You’ll need to define a fee structure that works for your customers if you plan on charging for administrative functions and listing fees. This could mean vendors pay a flat fee for a certain number of listings, a percentage, or a flat rate per sale.

Listing fees are a good way to secure success from the start.

Monetization strategies with successful examples

Monetization strategies with successful examples


Define the features of your MVP

Your marketplace features are what draw vendors and buyers onto your multi-vendor marketplace platform. Defining them is a crucial step to establishing a successful multi-vendor marketplace website, as the features you highlight will set you apart from competing platforms.

The best way to get started is by creating a minimum viable product (MVP) that will jumpstart your marketplace and give newcomers a taste of what’s to come without obliterating your wallet with ridiculously high upfront costs. Your MVP is made of all the basic features that make your multi-vendor marketplace your multi-vendor marketplace. Instead of creating a product filled with all the features you plan to include in their infancy, focus on providing a few key features that are well-rounded in their design and functionality.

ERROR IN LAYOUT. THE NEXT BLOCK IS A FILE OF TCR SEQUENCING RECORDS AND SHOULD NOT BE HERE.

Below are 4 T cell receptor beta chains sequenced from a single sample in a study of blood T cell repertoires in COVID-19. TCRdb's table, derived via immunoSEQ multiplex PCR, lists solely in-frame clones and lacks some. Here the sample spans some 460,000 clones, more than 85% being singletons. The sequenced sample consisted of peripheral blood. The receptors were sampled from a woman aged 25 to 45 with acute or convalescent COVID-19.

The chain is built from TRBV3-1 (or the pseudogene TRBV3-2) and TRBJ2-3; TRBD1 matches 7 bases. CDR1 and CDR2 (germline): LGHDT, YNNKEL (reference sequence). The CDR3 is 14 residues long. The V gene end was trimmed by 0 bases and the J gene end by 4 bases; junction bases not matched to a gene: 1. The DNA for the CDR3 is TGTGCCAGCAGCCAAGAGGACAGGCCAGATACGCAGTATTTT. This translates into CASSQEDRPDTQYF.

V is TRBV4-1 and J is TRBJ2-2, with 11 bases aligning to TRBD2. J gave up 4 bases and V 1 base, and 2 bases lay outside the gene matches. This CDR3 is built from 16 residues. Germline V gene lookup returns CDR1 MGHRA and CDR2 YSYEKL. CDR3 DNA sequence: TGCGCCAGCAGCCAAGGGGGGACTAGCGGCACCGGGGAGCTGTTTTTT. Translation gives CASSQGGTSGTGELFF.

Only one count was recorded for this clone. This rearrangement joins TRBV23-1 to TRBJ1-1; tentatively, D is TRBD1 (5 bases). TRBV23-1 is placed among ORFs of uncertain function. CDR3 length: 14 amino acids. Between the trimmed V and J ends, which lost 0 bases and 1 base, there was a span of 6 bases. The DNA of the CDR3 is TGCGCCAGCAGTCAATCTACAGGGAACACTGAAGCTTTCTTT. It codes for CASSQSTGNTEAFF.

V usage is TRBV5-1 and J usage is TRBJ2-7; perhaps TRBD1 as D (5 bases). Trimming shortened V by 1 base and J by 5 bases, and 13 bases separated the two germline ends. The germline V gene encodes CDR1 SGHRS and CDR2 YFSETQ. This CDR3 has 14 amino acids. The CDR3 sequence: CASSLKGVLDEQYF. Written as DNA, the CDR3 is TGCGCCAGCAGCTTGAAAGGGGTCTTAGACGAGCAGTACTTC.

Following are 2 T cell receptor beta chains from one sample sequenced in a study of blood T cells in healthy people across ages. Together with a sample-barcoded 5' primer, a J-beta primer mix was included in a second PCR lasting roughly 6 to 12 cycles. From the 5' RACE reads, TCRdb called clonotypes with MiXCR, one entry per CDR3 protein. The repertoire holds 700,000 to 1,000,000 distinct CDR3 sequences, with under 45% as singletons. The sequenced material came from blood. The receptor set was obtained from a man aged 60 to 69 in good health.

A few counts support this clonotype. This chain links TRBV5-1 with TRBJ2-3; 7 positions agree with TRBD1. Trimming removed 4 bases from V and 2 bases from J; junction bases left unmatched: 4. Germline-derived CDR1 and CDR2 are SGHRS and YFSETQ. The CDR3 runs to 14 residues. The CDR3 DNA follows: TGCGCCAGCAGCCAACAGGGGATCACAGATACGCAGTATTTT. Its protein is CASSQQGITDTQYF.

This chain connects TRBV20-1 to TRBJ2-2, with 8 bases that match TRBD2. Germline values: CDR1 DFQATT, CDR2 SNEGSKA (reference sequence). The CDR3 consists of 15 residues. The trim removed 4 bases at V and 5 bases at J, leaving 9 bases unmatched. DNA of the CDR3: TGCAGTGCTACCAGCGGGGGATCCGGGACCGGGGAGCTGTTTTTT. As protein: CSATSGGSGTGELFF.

Purposes of MVP

Purposes of MVP


Establishing your MVP will help you straighten out technical aspects like the monetization method and user interfaces. It will also help you identify what features you do and don’t need as you grow your marketplace.

Speaking of growth, this is how that process will look– you’ll develop your MVP, test it, deploy it, and then start over with revisions based on user feedback.

Here are the basic features necessary to building a successful multi-vendor marketplace MVP:

  • Admin panel to manage the marketplace and onboard users
  • Online store interface that allows vendors to register, build a profile, add products, and track sales
  • Account creation workflow for buyers
  • Order history/buyer dashboard features
  • Payment portal
  • Search tools
  • Multimedia product information support
  • Account permissions for corporate users
  • Digitized request for quote (RFQ) process

Core multi-vendor features for B2B users

As you grow beyond your MVP, consider adding these core features to support users with a well-rounded b2b marketplace solution:

Features for B2B transactions

B2B transactions require a lot more than just an "add to cart" and "purchase" button. B2B marketplace platform buyers operate within a corporate hierarchy with multiple users and tiered user-based permissions. Vendors who require internal approvals may also require tiered permissions.

Adding a digitized RFQ helps buyers check price and sale terms for multiple vendors. Vendors also need a pricing engine.

Features to support B2B buyers